Emily McDermott came to UMass Boston in 1974, with a BA from Bryn Mawr College and a
PhD in Classics from Yale. In her time at the University, she has taught over thirty-five
different undergraduate and graduate courses, including Core classes, First-Year
Seminars, Honors Seminars, and (most recently) online courses. As the first among her
colleagues to immerse herself in oral-Latin conventicula, she initiated the department’s
present seminal focus on application of second-language acquisition theory to the
teaching of Latin. Her publications center on joint specializations in Greek tragedy,
with particular focus on Euripides, and Augustan Latin poetry, especially Horace. Most
recently, she has turned her scholarly attention to Reception Studies, publishing
numerous articles on classical education through the centuries and on classical elements
in authors as diverse as Alexandre Dumas, Rudyard Kipling, Thomas Hardy, Louis de
Bernières, Ethan Canin, and Charles Frazier. 

Administratively, she has spent ten of her thirty-seven years on campus as Chair of the
Classics Department, five in the 1980’s as Assistant Chancellor under Robert A. Corrigan,
and seven first as Associate Dean, then as Interim Dean of Graduate Studies. From 2011 to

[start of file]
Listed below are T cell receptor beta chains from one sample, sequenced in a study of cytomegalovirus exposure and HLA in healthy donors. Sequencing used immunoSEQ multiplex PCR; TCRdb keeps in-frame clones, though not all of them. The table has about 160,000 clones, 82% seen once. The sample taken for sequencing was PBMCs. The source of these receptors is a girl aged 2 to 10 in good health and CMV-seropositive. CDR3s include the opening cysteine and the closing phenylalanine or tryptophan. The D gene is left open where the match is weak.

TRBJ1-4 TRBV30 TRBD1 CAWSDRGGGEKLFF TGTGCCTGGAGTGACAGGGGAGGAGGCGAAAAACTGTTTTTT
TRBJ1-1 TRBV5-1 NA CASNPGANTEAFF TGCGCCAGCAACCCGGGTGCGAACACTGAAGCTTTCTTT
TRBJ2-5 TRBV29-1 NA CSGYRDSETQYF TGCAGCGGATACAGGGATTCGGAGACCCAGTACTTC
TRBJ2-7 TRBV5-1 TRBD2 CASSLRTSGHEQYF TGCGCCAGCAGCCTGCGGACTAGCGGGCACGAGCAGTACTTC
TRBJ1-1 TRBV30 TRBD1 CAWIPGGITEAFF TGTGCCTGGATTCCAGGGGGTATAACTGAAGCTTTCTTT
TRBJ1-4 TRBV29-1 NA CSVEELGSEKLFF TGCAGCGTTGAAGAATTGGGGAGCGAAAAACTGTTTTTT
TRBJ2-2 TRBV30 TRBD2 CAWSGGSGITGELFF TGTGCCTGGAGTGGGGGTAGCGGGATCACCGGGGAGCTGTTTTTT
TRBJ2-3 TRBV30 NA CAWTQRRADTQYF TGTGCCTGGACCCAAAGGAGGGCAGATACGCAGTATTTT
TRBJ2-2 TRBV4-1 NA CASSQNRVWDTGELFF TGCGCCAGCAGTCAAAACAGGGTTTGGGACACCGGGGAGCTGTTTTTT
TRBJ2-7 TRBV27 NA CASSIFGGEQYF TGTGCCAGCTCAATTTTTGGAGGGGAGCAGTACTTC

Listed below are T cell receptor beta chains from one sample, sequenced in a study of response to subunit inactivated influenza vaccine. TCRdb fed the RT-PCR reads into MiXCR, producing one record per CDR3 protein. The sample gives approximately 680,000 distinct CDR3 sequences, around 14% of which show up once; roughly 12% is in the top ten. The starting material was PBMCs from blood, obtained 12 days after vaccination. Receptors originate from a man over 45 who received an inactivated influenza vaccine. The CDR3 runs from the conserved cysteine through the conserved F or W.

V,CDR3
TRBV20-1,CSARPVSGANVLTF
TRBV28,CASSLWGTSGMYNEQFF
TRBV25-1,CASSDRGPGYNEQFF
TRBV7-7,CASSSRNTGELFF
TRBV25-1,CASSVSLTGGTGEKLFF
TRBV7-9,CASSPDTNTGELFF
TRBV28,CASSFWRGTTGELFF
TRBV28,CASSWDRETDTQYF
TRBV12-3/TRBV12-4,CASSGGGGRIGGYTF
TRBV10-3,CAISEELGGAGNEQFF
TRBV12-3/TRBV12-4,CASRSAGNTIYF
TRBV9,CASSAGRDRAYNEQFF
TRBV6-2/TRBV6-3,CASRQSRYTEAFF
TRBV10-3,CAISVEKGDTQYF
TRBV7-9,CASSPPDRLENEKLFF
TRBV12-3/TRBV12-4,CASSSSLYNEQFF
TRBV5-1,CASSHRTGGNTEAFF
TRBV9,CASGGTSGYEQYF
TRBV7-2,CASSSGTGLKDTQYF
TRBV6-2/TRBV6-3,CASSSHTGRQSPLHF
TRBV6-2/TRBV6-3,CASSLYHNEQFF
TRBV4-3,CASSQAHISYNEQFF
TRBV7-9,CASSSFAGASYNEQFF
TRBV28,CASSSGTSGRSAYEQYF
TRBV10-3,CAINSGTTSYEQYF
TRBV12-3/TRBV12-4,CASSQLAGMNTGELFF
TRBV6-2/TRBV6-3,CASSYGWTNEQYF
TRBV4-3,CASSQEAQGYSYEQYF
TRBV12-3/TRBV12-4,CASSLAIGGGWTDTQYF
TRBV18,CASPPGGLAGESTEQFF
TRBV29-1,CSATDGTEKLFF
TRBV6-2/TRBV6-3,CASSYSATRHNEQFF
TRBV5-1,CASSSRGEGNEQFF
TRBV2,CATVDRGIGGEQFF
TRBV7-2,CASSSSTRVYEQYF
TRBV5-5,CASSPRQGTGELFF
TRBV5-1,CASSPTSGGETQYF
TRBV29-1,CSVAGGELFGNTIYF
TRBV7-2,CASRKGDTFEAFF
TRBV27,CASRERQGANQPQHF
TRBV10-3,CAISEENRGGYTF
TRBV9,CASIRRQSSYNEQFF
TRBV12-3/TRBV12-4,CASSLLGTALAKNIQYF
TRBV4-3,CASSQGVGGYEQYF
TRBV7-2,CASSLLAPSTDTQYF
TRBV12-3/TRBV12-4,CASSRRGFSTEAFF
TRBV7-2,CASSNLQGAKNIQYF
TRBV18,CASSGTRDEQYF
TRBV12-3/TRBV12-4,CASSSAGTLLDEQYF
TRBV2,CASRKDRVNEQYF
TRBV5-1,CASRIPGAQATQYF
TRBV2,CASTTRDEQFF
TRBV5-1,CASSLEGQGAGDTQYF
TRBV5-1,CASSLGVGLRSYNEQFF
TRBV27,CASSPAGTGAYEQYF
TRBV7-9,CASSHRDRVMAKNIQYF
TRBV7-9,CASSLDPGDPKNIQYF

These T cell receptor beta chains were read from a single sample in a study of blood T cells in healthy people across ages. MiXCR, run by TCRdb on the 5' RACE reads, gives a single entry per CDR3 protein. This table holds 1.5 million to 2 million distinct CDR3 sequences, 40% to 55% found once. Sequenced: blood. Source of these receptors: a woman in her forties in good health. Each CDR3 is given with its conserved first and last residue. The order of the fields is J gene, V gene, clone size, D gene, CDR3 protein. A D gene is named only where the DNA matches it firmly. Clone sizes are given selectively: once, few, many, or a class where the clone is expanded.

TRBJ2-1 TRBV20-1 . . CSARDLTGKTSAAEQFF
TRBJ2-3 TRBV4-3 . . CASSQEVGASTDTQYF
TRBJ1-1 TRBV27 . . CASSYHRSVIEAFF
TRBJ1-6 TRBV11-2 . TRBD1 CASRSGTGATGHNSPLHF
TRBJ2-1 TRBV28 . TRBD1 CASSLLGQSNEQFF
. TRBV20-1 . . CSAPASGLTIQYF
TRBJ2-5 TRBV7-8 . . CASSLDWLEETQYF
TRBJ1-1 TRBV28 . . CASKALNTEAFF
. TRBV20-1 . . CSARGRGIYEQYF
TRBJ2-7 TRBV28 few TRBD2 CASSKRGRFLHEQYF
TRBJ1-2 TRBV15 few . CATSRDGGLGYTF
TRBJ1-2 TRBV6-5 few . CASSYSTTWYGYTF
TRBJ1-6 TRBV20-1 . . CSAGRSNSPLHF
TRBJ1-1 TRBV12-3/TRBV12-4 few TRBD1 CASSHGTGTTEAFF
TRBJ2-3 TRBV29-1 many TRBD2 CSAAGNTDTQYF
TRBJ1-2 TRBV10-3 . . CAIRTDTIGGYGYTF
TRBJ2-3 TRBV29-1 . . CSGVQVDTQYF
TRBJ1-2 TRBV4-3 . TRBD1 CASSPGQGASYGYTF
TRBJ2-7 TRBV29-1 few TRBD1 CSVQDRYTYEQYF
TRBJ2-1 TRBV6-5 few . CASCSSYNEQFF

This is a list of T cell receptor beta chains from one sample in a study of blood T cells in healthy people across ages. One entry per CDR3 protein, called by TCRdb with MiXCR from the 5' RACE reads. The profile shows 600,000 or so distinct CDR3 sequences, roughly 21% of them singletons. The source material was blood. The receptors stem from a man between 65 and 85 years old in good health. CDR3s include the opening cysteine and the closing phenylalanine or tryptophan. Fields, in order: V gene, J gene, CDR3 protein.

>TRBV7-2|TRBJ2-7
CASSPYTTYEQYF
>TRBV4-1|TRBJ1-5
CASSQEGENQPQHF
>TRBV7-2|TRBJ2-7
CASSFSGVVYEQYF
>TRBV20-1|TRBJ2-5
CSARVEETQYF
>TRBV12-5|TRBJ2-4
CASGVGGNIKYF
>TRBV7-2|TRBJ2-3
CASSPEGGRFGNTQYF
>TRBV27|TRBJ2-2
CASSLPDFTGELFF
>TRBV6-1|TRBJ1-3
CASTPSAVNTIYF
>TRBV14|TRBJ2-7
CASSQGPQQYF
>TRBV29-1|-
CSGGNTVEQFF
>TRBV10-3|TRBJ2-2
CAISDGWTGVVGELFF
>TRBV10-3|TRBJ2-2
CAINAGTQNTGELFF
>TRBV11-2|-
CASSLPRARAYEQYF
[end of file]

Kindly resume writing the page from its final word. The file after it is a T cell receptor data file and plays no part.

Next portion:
2014, she served as interim Dean of the College of Liberal Arts. 

Books

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Euripides’ Medea: the Incarnation of Disorder (1989)

Euripides' Medea, produced in the year that the Peloponnesian War began, presents the first in...

 

Articles

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‘The Metal Face of the Age’: Hesiod, Virgil, and the Iron Age on Cold Mountain, International Journal of the Classical Tradition (2010)

A prominent theme in Charles Frazier’s Cold Mountain is that redemption from the brutality of...

 

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Mr. Chipping and Mr. Hundert: Manliness, Media, and the Classical Education, Classical and Modern Literature (2009)

James Hilton’s genial portrayal of a Latin master in a turn-of-the-century British public school, Goodbye,...

 

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Playing for His Side: Kipling’s ‘Regulus,’ Corporal Punishment, and Classical Education, International Journal of the Classical Tradition (2008)

Rudyard Kipling’s short story, “Regulus,” revolves around the flogging of a student who has let...

 

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‘The Despair of his Tutor’: Latin as Socioeducational Marker in Les Trois Mousquetaires, International Journal of the Classical Tradition (2008)

A significant motif in Les Trois Mousquetaires is to communicate the four heroes’ differing natures...

 

Contributions to Books

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Greek and Roman Elements in Horace's Lyric Program, Aufstieg und Niedergang der römischen Welt: Geschichte und Kultur Roms im Spiegel der Neueren Forschung (1981)

The vision of Horatian scholars into the nature of Horace's 'Odes' has for many years...